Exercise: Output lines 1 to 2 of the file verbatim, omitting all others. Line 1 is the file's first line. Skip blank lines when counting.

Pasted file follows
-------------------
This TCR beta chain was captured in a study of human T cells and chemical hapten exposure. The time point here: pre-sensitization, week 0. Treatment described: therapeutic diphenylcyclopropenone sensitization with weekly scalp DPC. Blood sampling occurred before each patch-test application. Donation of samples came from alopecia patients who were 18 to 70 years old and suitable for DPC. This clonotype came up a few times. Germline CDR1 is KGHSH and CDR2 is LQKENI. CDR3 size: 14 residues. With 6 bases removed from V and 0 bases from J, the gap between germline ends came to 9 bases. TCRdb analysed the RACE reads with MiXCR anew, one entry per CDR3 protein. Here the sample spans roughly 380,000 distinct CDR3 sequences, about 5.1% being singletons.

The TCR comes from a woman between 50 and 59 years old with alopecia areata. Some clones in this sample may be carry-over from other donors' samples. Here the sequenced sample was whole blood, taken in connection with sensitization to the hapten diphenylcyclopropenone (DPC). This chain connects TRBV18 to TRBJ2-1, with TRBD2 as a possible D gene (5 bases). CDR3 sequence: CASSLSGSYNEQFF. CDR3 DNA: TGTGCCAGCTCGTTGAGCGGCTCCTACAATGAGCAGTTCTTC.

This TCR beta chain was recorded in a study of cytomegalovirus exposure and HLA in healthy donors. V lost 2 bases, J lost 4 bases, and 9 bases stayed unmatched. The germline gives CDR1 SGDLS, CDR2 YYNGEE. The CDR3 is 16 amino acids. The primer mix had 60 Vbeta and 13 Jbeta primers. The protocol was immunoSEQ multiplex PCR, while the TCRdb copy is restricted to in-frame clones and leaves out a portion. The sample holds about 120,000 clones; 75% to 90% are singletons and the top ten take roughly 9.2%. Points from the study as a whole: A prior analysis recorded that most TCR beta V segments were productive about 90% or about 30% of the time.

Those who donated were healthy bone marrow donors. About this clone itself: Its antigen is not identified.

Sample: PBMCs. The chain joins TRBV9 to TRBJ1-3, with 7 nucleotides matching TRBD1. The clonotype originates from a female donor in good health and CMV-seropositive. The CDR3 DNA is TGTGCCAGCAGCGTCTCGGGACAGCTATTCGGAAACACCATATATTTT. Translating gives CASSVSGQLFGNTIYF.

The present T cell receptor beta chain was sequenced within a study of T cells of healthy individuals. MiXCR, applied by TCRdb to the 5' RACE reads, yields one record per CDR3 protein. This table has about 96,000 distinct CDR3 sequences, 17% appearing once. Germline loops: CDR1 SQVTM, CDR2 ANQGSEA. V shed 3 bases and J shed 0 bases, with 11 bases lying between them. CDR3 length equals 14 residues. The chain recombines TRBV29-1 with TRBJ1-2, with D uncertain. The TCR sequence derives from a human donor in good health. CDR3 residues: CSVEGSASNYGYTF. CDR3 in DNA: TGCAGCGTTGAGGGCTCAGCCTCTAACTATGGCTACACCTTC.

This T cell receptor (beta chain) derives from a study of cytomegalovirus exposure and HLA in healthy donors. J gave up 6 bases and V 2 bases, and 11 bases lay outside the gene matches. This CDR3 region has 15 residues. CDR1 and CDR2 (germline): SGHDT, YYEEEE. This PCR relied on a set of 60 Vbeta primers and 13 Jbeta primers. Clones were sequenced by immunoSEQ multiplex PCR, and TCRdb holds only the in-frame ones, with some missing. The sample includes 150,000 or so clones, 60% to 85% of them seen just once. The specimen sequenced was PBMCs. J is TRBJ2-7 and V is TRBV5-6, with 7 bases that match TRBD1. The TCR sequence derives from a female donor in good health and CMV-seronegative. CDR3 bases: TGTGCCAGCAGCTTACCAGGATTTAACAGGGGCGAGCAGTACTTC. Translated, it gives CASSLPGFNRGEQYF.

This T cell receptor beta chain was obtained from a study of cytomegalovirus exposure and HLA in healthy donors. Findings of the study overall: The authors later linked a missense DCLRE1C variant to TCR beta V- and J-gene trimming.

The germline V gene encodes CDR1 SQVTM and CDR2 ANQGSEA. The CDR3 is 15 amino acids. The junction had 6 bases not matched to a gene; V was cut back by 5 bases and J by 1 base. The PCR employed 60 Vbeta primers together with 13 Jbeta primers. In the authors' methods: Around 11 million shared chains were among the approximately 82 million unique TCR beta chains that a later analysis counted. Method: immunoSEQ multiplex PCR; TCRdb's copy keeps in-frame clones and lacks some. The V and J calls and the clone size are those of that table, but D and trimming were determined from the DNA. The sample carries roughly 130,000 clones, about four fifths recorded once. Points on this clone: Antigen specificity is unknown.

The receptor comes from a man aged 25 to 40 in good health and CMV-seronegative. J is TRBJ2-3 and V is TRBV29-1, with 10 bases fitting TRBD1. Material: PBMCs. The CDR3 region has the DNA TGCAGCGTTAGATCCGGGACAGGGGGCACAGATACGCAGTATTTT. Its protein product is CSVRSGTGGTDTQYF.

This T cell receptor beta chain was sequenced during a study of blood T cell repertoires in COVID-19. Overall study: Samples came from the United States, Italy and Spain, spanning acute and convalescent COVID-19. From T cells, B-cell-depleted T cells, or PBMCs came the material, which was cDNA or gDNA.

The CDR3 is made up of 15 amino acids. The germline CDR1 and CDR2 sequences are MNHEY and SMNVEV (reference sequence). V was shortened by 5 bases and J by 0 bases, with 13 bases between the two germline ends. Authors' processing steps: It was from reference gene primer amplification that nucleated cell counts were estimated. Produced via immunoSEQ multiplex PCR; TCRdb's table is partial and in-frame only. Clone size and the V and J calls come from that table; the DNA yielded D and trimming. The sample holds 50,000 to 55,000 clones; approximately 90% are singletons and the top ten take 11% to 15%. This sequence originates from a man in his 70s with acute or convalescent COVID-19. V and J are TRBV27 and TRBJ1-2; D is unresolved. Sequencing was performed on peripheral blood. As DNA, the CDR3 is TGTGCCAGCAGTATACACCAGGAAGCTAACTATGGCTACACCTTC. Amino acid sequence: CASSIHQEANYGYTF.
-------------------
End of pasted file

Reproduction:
This TCR beta chain was captured in a study of human T cells and chemical hapten exposure. The time point here: pre-sensitization, week 0. Treatment described: therapeutic diphenylcyclopropenone sensitization with weekly scalp DPC. Blood sampling occurred before each patch-test application. Donation of samples came from alopecia patients who were 18 to 70 years old and suitable for DPC. This clonotype came up a few times. Germline CDR1 is KGHSH and CDR2 is LQKENI. CDR3 size: 14 residues. With 6 bases removed from V and 0 bases from J, the gap between germline ends came to 9 bases. TCRdb analysed the RACE reads with MiXCR anew, one entry per CDR3 protein. Here the sample spans roughly 380,000 distinct CDR3 sequences, about 5.1% being singletons.

The TCR comes from a woman between 50 and 59 years old with alopecia areata. Some clones in this sample may be carry-over from other donors' samples. Here the sequenced sample was whole blood, taken in connection with sensitization to the hapten diphenylcyclopropenone (DPC). This chain connects TRBV18 to TRBJ2-1, with TRBD2 as a possible D gene (5 bases). CDR3 sequence: CASSLSGSYNEQFF. CDR3 DNA: TGTGCCAGCTCGTTGAGCGGCTCCTACAATGAGCAGTTCTTC.